Which fats can make you healthy?

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1. How much fat should I eat?

Did you know that all food contains some fat – even carrots and lettuce contain tiny amounts! But does conflicting advice about which fatty foods you should eat have you confused?

Fat was demonised in the 70s, when a low-fat diet ethos was widely adopted. Today, however, fat is back on the menu, with many experts arguing a diet containing lots of fat is better for you than a diet full of processed foods, sugar, and refined carbohydrates.

However, this is not a licence to gorge on fat-laden foods. In the UK most people eat about 20% more fat than they should each day. Overall, you should eat 70g of fat each day. Men should only eat 30g of saturated fat, and women 20g, health experts say. But which fats are best?

2. Breakfast

Toast: Butter v spread

Butter is about 80% saturated fat, or 30kcal per teaspoon, and this high fat content meant that in the past people were actively encouraged to use lower-fat spreads instead.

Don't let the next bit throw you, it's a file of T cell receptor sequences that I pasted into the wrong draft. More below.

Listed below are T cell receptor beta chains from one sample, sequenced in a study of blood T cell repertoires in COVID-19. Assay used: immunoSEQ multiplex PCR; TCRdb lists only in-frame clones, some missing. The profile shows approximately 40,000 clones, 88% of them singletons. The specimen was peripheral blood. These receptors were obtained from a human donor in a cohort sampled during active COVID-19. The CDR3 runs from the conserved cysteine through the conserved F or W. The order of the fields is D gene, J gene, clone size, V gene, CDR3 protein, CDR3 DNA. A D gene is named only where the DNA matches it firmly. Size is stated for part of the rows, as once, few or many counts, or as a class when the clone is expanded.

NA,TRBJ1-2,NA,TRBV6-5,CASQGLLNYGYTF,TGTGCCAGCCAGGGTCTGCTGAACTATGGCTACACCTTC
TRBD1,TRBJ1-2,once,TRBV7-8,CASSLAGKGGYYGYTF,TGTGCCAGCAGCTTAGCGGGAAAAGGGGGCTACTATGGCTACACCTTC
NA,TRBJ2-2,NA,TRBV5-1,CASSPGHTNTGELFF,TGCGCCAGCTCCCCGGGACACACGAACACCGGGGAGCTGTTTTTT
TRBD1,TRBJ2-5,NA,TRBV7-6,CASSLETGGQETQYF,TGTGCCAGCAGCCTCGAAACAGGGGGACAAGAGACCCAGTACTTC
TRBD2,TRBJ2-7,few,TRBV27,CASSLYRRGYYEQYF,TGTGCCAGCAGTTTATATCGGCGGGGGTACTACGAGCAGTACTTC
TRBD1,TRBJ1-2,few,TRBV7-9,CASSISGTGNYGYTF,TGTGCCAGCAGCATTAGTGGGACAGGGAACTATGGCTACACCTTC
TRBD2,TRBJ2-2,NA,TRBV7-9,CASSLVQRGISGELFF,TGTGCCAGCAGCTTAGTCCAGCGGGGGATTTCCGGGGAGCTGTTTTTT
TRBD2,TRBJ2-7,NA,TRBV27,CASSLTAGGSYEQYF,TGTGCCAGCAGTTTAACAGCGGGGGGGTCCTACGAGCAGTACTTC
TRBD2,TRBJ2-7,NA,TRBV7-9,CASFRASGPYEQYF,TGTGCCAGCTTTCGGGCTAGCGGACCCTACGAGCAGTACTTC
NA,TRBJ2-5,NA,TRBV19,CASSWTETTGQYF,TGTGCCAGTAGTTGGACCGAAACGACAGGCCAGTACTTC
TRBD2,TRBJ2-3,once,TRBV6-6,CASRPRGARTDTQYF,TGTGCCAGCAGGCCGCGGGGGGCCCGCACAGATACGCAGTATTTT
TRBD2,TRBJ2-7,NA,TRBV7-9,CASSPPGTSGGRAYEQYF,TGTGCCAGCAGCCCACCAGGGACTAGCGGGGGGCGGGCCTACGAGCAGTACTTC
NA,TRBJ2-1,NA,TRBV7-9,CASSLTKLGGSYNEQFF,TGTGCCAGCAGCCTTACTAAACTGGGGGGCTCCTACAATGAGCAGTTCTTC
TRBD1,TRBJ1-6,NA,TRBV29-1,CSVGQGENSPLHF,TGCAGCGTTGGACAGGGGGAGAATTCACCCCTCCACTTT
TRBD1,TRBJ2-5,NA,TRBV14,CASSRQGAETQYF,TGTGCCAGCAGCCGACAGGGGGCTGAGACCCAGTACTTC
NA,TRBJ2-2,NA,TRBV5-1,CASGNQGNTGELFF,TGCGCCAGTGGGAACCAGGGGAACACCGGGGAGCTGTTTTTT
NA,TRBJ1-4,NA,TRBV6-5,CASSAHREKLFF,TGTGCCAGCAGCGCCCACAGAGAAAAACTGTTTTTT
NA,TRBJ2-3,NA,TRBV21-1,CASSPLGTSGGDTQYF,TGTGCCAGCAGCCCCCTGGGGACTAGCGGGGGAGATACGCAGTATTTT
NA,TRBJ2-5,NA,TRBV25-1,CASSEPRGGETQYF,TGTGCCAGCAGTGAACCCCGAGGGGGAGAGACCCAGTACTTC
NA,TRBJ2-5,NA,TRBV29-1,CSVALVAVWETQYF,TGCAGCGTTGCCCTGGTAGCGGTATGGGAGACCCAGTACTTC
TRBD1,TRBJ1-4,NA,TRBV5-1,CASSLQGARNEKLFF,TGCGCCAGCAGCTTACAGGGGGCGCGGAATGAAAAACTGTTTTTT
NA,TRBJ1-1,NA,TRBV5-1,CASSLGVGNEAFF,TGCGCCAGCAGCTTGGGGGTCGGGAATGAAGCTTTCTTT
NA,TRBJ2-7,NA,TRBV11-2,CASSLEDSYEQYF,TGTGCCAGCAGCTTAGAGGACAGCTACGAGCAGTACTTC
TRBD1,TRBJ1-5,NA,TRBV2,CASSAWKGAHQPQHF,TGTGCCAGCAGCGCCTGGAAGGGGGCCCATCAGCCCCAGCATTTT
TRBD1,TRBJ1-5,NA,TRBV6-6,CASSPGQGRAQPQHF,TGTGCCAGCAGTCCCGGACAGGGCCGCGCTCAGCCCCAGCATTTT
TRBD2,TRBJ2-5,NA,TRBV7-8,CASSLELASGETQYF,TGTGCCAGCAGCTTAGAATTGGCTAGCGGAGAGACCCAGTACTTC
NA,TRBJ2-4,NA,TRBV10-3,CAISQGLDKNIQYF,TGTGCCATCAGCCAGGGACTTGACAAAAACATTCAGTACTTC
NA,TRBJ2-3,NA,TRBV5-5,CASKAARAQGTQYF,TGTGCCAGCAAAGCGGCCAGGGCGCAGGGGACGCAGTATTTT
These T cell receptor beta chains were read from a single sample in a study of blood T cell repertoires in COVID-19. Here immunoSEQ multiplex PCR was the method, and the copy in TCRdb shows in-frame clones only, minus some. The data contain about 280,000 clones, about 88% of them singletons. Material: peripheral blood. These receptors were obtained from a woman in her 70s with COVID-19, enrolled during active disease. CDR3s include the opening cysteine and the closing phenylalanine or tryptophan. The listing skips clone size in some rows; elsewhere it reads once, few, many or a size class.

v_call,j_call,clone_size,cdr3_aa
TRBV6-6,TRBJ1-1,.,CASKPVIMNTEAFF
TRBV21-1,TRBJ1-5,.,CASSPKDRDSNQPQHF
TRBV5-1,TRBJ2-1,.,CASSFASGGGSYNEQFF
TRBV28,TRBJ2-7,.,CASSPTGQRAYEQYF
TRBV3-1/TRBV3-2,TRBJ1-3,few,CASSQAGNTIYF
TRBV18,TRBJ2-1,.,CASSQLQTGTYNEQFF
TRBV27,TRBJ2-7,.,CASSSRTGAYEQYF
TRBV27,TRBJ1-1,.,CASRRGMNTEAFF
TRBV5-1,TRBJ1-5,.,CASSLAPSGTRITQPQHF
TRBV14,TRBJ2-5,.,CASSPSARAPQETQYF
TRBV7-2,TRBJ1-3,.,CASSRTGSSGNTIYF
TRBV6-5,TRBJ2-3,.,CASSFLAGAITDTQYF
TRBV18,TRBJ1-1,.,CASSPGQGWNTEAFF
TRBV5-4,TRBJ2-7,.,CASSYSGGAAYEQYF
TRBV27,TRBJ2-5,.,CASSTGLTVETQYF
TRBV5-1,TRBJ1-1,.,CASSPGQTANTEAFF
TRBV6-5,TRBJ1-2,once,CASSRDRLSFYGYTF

Saturated fat is made up of saturated fatty acids, which are thought to pack tightly together in your bloodstream and increase low-density lipoprotein (LDL) or “bad” cholesterol.

But currently experts are arguing that replacing high fat foods like butter with more processed, sugar-laden foods has actually been worse for our waistlines. Butter is now also thought to increase high-density lipoprotein (HDL), or good cholesterol, at the same time and is a good source of vitamins A, D and E.

Meanwhile, the average saturated fat content of a spread is about 60%. It contains fewer calories than butter – about 21kcal teaspoon. One myth surrounding spreads sold in the UK is that they contain high amounts of trans fats, made when oil goes through a process called hydrogenation.

Trans fats can raise bad LDL cholesterol levels and actually suppress the production of HDL, or good cholesterol.

But in recent years spreads sold in the UK have been reformulated and now contain no or minimal amounts of trans fats, according to the British Nutrition Foundation.

Some nutritionists believe spreads with high polyunsaturated and monounsaturated fats, which are generally plant-based – for instance, olive oil – are the best for your health.

3. Snack: Avocado v sausage roll

Avocado v sausage roll

4. Sandwich: Peanut butter v cheese

Click on the image to find the lowest-fat food.

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5. Dinner: Salmon v chicken (skin on)

Salmon v chicken (skin on)

6. Dessert: Coconut v double cream

Click on the labels to see which food is the highest in saturated fat.

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7. Which other fats should you be eating?

Click on the labels to uncover why these foods are so good for you.

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